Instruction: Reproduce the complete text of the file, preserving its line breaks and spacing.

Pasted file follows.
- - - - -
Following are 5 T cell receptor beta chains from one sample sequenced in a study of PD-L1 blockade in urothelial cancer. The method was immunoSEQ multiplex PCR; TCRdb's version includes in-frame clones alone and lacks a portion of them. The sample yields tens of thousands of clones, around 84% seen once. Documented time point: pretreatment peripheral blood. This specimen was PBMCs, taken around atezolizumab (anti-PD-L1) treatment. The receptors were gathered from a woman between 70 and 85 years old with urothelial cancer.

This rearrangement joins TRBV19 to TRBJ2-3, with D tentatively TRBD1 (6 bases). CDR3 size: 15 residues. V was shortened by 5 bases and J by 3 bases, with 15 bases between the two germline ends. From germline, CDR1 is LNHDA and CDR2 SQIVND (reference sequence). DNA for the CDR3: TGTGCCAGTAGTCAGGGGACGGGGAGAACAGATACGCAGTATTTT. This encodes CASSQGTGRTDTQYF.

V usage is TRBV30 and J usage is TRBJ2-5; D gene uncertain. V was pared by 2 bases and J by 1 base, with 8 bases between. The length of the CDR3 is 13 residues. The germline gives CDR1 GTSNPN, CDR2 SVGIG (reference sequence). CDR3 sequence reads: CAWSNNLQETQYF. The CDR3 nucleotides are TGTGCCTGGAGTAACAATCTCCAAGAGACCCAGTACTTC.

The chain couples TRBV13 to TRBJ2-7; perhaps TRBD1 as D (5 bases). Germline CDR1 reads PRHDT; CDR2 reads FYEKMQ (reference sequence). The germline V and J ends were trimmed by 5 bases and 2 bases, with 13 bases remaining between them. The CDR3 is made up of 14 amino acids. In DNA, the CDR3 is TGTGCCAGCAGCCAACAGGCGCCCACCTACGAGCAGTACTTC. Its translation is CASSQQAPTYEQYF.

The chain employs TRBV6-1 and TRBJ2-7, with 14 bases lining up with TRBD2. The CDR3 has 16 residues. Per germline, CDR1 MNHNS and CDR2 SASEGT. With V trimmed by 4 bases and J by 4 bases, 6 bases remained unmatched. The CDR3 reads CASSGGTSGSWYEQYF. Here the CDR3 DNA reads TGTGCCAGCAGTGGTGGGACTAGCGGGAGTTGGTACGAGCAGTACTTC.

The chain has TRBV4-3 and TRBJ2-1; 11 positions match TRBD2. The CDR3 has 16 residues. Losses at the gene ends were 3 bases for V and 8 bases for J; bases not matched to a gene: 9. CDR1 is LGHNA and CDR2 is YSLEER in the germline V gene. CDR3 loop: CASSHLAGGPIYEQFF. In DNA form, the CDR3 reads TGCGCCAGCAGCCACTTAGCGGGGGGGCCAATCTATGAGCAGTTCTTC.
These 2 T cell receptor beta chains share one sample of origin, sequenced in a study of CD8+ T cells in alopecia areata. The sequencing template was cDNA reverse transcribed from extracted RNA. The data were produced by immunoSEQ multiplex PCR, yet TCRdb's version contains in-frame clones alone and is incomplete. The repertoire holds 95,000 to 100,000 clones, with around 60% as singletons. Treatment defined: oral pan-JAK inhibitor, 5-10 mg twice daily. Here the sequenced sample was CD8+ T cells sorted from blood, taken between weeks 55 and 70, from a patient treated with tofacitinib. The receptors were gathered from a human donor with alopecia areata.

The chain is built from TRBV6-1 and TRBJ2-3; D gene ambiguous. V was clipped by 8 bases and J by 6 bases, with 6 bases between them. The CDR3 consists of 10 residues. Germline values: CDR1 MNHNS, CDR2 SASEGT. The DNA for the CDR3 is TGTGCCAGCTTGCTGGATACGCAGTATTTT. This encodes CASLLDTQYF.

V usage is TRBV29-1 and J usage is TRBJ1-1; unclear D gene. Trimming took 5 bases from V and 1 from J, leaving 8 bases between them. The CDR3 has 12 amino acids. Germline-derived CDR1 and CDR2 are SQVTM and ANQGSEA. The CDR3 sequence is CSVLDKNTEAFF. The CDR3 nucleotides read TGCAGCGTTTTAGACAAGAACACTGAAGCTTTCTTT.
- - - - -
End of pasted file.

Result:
Following are 5 T cell receptor beta chains from one sample sequenced in a study of PD-L1 blockade in urothelial cancer. The method was immunoSEQ multiplex PCR; TCRdb's version includes in-frame clones alone and lacks a portion of them. The sample yields tens of thousands of clones, around 84% seen once. Documented time point: pretreatment peripheral blood. This specimen was PBMCs, taken around atezolizumab (anti-PD-L1) treatment. The receptors were gathered from a woman between 70 and 85 years old with urothelial cancer.

This rearrangement joins TRBV19 to TRBJ2-3, with D tentatively TRBD1 (6 bases). CDR3 size: 15 residues. V was shortened by 5 bases and J by 3 bases, with 15 bases between the two germline ends. From germline, CDR1 is LNHDA and CDR2 SQIVND (reference sequence). DNA for the CDR3: TGTGCCAGTAGTCAGGGGACGGGGAGAACAGATACGCAGTATTTT. This encodes CASSQGTGRTDTQYF.

V usage is TRBV30 and J usage is TRBJ2-5; D gene uncertain. V was pared by 2 bases and J by 1 base, with 8 bases between. The length of the CDR3 is 13 residues. The germline gives CDR1 GTSNPN, CDR2 SVGIG (reference sequence). CDR3 sequence reads: CAWSNNLQETQYF. The CDR3 nucleotides are TGTGCCTGGAGTAACAATCTCCAAGAGACCCAGTACTTC.

The chain couples TRBV13 to TRBJ2-7; perhaps TRBD1 as D (5 bases). Germline CDR1 reads PRHDT; CDR2 reads FYEKMQ (reference sequence). The germline V and J ends were trimmed by 5 bases and 2 bases, with 13 bases remaining between them. The CDR3 is made up of 14 amino acids. In DNA, the CDR3 is TGTGCCAGCAGCCAACAGGCGCCCACCTACGAGCAGTACTTC. Its translation is CASSQQAPTYEQYF.

The chain employs TRBV6-1 and TRBJ2-7, with 14 bases lining up with TRBD2. The CDR3 has 16 residues. Per germline, CDR1 MNHNS and CDR2 SASEGT. With V trimmed by 4 bases and J by 4 bases, 6 bases remained unmatched. The CDR3 reads CASSGGTSGSWYEQYF. Here the CDR3 DNA reads TGTGCCAGCAGTGGTGGGACTAGCGGGAGTTGGTACGAGCAGTACTTC.

The chain has TRBV4-3 and TRBJ2-1; 11 positions match TRBD2. The CDR3 has 16 residues. Losses at the gene ends were 3 bases for V and 8 bases for J; bases not matched to a gene: 9. CDR1 is LGHNA and CDR2 is YSLEER in the germline V gene. CDR3 loop: CASSHLAGGPIYEQFF. In DNA form, the CDR3 reads TGCGCCAGCAGCCACTTAGCGGGGGGGCCAATCTATGAGCAGTTCTTC.
These 2 T cell receptor beta chains share one sample of origin, sequenced in a study of CD8+ T cells in alopecia areata. The sequencing template was cDNA reverse transcribed from extracted RNA. The data were produced by immunoSEQ multiplex PCR, yet TCRdb's version contains in-frame clones alone and is incomplete. The repertoire holds 95,000 to 100,000 clones, with around 60% as singletons. Treatment defined: oral pan-JAK inhibitor, 5-10 mg twice daily. Here the sequenced sample was CD8+ T cells sorted from blood, taken between weeks 55 and 70, from a patient treated with tofacitinib. The receptors were gathered from a human donor with alopecia areata.

The chain is built from TRBV6-1 and TRBJ2-3; D gene ambiguous. V was clipped by 8 bases and J by 6 bases, with 6 bases between them. The CDR3 consists of 10 residues. Germline values: CDR1 MNHNS, CDR2 SASEGT. The DNA for the CDR3 is TGTGCCAGCTTGCTGGATACGCAGTATTTT. This encodes CASLLDTQYF.

V usage is TRBV29-1 and J usage is TRBJ1-1; unclear D gene. Trimming took 5 bases from V and 1 from J, leaving 8 bases between them. The CDR3 has 12 amino acids. Germline-derived CDR1 and CDR2 are SQVTM and ANQGSEA. The CDR3 sequence is CSVLDKNTEAFF. The CDR3 nucleotides read TGCAGCGTTTTAGACAAGAACACTGAAGCTTTCTTT.